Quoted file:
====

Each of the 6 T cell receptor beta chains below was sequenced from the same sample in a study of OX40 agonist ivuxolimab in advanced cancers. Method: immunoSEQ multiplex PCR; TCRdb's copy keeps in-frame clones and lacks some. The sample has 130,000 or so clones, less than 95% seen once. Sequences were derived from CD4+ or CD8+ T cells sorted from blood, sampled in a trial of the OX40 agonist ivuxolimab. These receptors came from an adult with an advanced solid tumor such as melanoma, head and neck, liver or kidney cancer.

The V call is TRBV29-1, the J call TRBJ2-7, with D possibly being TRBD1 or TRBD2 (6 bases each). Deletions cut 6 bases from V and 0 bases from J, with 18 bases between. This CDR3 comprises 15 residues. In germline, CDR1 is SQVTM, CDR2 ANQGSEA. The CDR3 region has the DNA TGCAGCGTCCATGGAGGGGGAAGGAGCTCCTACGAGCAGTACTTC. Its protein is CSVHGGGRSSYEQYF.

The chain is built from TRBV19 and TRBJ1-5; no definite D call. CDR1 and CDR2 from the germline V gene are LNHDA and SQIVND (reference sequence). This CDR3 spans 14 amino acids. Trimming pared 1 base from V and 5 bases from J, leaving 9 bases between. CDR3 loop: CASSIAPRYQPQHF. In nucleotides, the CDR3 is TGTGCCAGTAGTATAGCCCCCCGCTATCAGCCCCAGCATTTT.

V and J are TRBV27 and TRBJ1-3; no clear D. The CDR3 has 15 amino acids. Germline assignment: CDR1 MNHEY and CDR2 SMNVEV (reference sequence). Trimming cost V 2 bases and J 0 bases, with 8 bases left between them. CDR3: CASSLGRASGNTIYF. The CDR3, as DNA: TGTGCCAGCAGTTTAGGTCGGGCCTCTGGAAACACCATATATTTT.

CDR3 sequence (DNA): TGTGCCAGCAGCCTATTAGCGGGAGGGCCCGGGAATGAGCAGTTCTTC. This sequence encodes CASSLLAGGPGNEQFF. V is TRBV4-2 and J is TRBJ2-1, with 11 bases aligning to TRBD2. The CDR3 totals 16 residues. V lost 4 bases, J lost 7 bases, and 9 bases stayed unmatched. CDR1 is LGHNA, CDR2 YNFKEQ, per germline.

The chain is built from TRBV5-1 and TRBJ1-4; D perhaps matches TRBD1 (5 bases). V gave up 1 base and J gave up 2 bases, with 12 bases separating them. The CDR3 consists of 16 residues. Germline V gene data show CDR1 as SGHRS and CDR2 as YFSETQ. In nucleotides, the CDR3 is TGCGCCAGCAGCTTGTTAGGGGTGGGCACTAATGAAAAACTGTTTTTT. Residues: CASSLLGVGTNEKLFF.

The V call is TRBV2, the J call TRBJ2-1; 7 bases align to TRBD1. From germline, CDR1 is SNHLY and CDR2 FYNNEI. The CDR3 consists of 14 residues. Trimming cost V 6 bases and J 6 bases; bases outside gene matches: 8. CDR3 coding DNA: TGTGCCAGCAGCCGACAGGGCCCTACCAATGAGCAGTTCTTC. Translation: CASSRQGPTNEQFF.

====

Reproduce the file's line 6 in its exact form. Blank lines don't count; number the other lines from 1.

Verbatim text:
The chain is built from TRBV5-1 and TRBJ1-4; D perhaps matches TRBD1 (5 bases). V gave up 1 base and J gave up 2 bases, with 12 bases separating them. The CDR3 consists of 16 residues. Germline V gene data show CDR1 as SGHRS and CDR2 as YFSETQ. In nucleotides, the CDR3 is TGCGCCAGCAGCTTGTTAGGGGTGGGCACTAATGAAAAACTGTTTTTT. Residues: CASSLLGVGTNEKLFF.